When consumer experience really matters

The Consumers Health Forum of Australia welcomes Health Minister Greg Hunt’s apology to women who have been severely adversely impacted by transvaginal mesh implants.

“The apology from Minister Hunt to the women who have been injured and had serious and long-term adverse impacts having transvaginal mesh implants is a very welcome acknowledgement that the system that should have protected them without fail let them down badly,” CEO of the Consumers Health Forum, Leanne Wells said.

“Everyone who read the women’s stories or heard their evidence to the Senate Inquiry into the Number of women in Australia who have had transvaginal mesh implants and related matters would admire their courage and persistence in pursuing this issue. They have raised awareness of a problem and brought forward some actions which should ensure such a failure does not re-occur.

“So many women injured by pelvic mesh talked about trying to get their doctors to listen and to take their concerns seriously but feeling ignored. The key lesson is that clinicians need to listen to people when they say there is a problem and not be dismissive. They should investigate more thoroughly and look to report adverse events more frequently.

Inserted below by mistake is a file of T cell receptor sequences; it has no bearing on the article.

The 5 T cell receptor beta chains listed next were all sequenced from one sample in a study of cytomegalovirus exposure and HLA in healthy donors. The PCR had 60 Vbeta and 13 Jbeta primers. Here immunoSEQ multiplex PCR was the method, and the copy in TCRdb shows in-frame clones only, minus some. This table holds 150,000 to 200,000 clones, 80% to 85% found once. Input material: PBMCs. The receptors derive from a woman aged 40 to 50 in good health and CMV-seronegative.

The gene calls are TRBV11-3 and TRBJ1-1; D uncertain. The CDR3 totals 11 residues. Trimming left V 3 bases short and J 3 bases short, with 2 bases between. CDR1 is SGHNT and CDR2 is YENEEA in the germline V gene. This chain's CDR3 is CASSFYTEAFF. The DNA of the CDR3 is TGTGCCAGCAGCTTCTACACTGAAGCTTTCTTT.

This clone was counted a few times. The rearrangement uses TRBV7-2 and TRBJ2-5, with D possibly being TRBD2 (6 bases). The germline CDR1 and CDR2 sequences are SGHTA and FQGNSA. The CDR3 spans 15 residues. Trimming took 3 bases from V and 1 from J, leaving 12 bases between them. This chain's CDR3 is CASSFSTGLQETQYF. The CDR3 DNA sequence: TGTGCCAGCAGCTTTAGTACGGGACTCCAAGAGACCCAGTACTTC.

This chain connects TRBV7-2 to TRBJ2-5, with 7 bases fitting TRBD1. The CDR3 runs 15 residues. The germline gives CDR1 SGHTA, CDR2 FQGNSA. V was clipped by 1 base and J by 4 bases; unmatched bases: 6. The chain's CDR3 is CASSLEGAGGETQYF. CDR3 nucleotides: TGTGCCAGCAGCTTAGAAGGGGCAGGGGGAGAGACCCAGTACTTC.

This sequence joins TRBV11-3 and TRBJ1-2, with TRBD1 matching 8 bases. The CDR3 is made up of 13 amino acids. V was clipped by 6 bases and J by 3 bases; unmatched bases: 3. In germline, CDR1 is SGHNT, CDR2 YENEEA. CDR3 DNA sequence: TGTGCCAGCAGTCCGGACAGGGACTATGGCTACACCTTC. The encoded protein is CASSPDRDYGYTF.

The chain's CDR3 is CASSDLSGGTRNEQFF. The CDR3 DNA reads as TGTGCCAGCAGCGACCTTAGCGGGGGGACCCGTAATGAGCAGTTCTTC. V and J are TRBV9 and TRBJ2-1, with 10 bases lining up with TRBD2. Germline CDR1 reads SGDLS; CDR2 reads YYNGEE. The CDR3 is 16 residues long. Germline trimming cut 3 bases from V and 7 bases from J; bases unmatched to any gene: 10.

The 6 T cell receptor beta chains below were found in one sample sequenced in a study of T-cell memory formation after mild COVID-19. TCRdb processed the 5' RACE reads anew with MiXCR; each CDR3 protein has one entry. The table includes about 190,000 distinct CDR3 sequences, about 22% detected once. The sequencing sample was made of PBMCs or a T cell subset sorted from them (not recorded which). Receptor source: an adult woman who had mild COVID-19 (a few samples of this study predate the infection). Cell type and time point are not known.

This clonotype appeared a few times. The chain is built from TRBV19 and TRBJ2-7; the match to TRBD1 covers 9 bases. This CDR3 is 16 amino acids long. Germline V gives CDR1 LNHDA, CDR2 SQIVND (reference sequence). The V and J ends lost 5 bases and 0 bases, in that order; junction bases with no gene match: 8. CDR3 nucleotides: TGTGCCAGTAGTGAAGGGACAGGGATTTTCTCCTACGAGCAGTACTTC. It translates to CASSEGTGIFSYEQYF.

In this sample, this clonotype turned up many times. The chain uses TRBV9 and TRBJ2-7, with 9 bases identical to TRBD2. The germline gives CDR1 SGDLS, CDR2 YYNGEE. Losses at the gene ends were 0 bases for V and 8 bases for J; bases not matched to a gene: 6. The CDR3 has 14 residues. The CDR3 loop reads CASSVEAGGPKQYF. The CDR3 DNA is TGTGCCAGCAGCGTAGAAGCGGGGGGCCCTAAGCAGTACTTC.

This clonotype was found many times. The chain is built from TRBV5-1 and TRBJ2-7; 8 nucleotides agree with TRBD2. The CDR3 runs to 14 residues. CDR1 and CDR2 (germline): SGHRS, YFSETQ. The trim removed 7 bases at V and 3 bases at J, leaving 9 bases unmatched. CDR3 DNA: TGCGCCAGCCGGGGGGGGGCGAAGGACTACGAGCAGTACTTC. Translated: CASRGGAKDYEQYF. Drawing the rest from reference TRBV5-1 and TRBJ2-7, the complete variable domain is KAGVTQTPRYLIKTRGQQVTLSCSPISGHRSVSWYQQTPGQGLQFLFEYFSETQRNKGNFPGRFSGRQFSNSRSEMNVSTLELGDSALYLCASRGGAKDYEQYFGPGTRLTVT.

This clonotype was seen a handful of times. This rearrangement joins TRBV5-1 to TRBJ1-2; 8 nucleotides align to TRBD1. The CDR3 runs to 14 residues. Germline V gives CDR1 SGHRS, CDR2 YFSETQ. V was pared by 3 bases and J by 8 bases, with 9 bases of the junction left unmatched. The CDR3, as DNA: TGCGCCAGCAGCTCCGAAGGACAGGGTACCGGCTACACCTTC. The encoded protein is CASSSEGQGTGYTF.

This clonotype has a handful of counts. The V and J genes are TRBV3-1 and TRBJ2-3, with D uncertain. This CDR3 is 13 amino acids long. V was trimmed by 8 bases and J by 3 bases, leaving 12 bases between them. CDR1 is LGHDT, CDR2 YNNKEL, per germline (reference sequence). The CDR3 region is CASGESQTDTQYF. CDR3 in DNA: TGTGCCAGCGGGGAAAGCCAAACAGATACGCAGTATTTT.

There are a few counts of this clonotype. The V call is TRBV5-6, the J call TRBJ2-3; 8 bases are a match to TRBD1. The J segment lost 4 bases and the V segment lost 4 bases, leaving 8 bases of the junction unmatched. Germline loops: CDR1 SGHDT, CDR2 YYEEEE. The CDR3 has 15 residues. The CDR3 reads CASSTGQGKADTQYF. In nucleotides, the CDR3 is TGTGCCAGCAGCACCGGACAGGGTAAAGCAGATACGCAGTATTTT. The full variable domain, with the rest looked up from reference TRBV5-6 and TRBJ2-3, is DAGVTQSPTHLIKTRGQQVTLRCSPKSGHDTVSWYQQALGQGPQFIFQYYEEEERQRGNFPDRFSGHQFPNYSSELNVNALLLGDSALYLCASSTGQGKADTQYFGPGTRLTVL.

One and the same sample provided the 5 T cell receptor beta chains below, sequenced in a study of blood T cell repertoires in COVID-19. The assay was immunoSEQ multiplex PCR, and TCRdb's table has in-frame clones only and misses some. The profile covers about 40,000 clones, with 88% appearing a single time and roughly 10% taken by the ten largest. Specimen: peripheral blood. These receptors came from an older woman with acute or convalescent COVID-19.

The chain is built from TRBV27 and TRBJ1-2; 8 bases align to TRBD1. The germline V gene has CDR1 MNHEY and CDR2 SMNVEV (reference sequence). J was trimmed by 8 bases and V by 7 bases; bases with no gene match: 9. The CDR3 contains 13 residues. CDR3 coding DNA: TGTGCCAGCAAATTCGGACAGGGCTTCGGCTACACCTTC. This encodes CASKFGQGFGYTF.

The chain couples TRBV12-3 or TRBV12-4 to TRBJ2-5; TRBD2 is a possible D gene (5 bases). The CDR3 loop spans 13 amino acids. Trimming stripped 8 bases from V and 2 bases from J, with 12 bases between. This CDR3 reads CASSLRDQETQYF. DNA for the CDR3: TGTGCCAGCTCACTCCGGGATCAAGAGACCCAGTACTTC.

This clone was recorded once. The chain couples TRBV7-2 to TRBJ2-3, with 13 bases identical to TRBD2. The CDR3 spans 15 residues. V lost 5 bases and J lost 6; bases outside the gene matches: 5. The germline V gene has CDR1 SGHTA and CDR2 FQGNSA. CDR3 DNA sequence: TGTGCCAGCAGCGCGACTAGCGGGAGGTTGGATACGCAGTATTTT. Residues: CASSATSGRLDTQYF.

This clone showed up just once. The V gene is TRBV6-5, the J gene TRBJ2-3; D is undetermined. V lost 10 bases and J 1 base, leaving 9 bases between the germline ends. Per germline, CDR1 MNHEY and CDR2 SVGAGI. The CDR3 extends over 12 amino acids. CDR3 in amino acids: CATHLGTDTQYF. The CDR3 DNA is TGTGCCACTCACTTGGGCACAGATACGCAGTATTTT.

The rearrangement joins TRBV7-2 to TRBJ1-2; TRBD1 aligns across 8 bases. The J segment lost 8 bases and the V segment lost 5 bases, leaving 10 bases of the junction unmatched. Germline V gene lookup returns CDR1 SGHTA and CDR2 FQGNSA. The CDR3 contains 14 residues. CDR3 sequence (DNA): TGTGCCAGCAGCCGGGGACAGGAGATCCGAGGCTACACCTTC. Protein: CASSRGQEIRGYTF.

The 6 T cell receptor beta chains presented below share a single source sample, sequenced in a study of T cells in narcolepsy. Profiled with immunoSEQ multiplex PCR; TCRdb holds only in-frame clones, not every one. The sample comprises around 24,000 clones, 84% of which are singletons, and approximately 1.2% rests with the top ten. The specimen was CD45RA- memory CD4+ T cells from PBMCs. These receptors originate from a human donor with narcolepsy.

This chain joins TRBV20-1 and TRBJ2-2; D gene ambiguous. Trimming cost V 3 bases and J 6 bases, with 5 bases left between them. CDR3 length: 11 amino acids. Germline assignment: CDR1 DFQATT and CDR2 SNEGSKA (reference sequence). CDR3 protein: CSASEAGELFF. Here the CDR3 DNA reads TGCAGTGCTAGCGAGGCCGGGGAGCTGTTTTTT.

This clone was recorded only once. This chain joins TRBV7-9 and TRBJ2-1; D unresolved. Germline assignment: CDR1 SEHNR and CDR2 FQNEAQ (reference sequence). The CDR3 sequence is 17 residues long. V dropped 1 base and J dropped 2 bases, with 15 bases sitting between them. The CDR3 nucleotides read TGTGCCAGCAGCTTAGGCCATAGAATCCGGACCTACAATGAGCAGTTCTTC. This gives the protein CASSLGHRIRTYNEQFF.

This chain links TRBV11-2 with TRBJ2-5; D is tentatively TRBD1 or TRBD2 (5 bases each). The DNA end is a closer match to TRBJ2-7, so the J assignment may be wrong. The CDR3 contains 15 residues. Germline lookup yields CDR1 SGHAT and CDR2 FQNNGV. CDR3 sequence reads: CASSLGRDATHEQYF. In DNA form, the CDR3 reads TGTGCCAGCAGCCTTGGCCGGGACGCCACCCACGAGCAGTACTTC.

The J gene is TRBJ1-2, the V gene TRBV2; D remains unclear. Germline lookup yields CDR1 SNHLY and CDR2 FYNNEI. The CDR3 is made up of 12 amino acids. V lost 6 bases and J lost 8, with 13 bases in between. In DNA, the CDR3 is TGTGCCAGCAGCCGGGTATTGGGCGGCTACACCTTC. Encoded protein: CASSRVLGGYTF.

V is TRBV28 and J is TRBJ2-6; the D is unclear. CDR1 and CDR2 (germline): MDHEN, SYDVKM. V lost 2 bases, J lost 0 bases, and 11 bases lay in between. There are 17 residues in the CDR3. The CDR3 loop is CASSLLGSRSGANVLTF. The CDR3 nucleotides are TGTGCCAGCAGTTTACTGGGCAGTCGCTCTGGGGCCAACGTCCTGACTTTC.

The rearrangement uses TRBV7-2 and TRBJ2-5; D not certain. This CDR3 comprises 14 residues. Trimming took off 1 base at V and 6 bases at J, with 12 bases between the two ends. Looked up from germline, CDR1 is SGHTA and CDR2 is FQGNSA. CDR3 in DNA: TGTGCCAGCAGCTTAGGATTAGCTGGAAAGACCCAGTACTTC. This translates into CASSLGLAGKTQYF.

“It is pleasing to see that the Government accepted 12 of the inquiry’s 13 recommendations but disappointing that there was no clear indication as to how and when they would be implemented. 

“Some of the reforms currently underway, specifically around the provision of information to women, will make a difference and help women make a more informed decision about the treatment they receive. They will also help women identify when something is wrong and encourage them to seek assistance and encourage their doctor to pay attention,” Ms Wells said.

The Government response does not adequately address the need to assist women who have been injured to get help, specifically in having their mesh removed. The introduction of a specific MBS rebate is welcome, but we need some guarantees that the level of funding is adequate to ensure women do not face significant out of pocket costs when they do have the procedure and that there are surgeons available and skilled in removal procedures.

We are pleased the Government has indicated it will ask COAG to look at some of these issues. It is important that State and Territory public hospital services step up and offer women access to services in a timely way.

The community need to have confidence in the regulatory system. We all want action that will ensure there is not similar systemic failure in the future.    


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Mark Metherell

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